Coca-Cola (Gillian Johnston, Sugar Erskine, Julio Arellano and Pelon Stirling) defeated Valiente (Tommy Beresford, Alejo Taranco, Guillermo Terrera and Sapo Caset) 12-11 in overtime in the featured U.S. Open Polo Championship match last Sunday at the International Polo Club Palm Beach.
If there is one axiom that has emerged from this year’s 26-goal season at IPC, it is this: Never underestimate Coca-Cola.
Just when it looked like Coca-Cola was about to lose to Valiente, Erskine smacked in a goal, tying the game in the last second of regulation play. Then, to top it off, along came the day’s high-scorer, Arellano, whose seventh goal sealed the deal in overtime.
“It was amazing the way we tied it up in the last chukker with .001 left,” a stunned Stirling said. “We took a chance, and we had it. Then we took a chance in OT, and again! It was a very good win for us.”
Despite its undefeated record in the 111th U.S. Open, Coca-Cola seemed to have taken even itself by a bit of surprise last Sunday.
“We knew it was going to be extremely tough because they have an all-pro team,” Arellano said. “We were able to keep them close the whole time, and then it’s anybody’s game.”
Indeed, the celebration could just as easily have ended up in Valiente’s tent, as it has so many times before. But Arellano’s troupe refused to stop tap dancing until the last note of music lilted away into the ether. In polo’s version of the “hail Mary pass,” Arellano, in a leap of faith, hurtled the ball downfield to a waiting Johnston. “I knew I had to get the ball there fast because I would have only one chance,” Arellano said.
Ditto for Johnston, who took the pass and went to town with one of her trademark slapstick dashes toward goal. Things were looking golden for Coca-Cola, but just yards from the goalmouth, the ball pulled loose, triggering a free-for-all and drawing a screeching whistle. Having already used its second-half challenge, Valiente could not contest the foul.
Arellano and Stirling painstakingly teed up the ball as they stared down, methodically circling it like a hawk hovering over prey. Then they looked up and locked eyes. Stirling moved away, leaving Arellano to finish the job.
Although Coca-Cola got the win, it didn’t get there the way it had envisioned. In a departure from its game plan in previous matches, the day’s strategy was for her teammates to feed the ball to Johnston.
“We spoke about doing something different, but we didn’t do anything like what we spoke about,” Erskine said. “We were going to push Gillian all day, and for some reason we never got her the ball. Finally, she got the chance to put in the winning goal.”
To her credit, Johnston sunk an astounding goal in the pivotal sixth chukker, which saw a lot of play through midfield. Erskine had battled the ball out of a scuffle and handed it over to Stirling, who, with the precision of a Swiss timepiece, sent it sailing downfield with a power hit to Johnston. With just under three minutes on the clock, she tied the game 10-10.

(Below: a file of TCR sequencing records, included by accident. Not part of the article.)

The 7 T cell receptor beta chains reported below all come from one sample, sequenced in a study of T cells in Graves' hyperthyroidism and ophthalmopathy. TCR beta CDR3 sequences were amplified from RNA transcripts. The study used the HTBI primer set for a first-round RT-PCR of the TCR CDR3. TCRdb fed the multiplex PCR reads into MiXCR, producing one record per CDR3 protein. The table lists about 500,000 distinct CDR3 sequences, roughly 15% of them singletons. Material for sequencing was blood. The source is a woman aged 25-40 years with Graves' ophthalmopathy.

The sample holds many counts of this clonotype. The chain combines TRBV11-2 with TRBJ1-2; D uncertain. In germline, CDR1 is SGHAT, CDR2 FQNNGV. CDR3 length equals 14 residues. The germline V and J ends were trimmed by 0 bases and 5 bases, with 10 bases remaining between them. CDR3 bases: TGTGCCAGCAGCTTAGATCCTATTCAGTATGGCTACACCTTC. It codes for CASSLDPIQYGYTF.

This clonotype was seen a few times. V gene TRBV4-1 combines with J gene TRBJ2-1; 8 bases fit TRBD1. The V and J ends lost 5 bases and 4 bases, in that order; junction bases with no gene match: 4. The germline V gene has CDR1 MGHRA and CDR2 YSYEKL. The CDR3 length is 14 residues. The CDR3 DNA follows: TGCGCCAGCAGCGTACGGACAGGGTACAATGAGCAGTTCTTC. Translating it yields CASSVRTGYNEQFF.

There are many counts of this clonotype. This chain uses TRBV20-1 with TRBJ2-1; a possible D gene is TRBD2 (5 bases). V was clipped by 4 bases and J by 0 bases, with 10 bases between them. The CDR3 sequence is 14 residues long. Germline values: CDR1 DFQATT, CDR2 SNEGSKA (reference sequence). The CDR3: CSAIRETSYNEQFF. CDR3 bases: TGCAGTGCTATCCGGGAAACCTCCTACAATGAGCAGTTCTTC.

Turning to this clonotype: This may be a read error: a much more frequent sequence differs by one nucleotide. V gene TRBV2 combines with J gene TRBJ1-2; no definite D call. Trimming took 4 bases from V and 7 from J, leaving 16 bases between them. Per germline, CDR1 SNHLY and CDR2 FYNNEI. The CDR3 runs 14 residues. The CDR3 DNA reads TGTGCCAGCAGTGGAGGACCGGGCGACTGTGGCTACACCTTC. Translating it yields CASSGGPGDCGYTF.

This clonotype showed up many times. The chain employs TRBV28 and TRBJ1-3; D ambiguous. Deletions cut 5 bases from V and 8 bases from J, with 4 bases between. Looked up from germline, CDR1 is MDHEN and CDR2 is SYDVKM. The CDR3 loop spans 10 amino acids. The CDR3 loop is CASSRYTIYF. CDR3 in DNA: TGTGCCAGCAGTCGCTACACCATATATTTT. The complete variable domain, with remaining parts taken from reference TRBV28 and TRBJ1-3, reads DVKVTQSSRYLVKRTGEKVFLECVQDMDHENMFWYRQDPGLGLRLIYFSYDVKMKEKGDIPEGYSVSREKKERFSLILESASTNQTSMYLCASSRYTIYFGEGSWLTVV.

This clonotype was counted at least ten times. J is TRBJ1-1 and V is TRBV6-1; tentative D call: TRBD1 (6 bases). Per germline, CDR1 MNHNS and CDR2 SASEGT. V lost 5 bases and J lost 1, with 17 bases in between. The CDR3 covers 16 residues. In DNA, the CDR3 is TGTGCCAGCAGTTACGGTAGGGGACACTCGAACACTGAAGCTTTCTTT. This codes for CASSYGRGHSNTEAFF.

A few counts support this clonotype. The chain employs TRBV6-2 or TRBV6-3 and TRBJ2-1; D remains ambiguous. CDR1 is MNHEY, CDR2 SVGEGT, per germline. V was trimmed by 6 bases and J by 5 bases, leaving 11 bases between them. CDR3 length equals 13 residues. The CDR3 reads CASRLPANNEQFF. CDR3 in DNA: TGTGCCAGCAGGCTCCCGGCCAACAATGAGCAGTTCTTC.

Matching its strong performance in the fifth chukker, Valiente kept rocking in the sixth, again answering every Coca-Cola goal. Taranco pulled Valiente into a slim lead, and from there the score followed a breathtaking back-and-forth trajectory all the way to the final horn.
After winning the knock-in, Caset initiated a long trek toward goal. He and Terrera kept swapping the ball, playing an extended game of cat and mouse with Erskine, who was all over them.
As they soon discovered, that was a dangerous game to play with an opponent as stealthy as Erskine. He drew gasps from the Valiente contingent on the sidelines more than once when he stole the ball, only to have the Caset-Terrera force swipe it right back.
At one point, Valiente played an effective mind game with Coca-Cola, as 10-goaler Caset took out the defender to allow 2-goaler Beresford to run with the play. Eighteen-year-old Beresford, who had subbed in and was playing the first full 26-goal game of his life, did his job handily. He escorted the ball toward goal, handing it over to Taranco at the perfect moment. Backed up nicely by his teammates, Taranco put it in.
All in all, the game was a commendable effort by Valiente, which showed its mettle against all odds. Last week, when half of the team (Adolfo Cambiaso and Bob Jornayvaz) had to be subbed out due to injuries, Caset commented, “It’s like a totally new team” — never an easy form to morph into, particularly smack in the midst of the most prestigious tournament of the season.
Erskine was named MVP, and Best Playing Pony went to Renato, played by Stirling.
Also last Sunday, Las Monjitas (Camilo Bautista, Facundo Sola, Eduardo Astrada and Sebastian Merlos) defeated Orchard Hill (Steve Van Andel, Ezequiel Ferrario, Polito Pieres and Facundo Pieres) 14-13.
U.S. Open action continues this weekend at IPC. For more info., visit www.internationalpoloclub.com.
ABOVE: Sapo Caset and Sugar Erskine battle for control of the ball.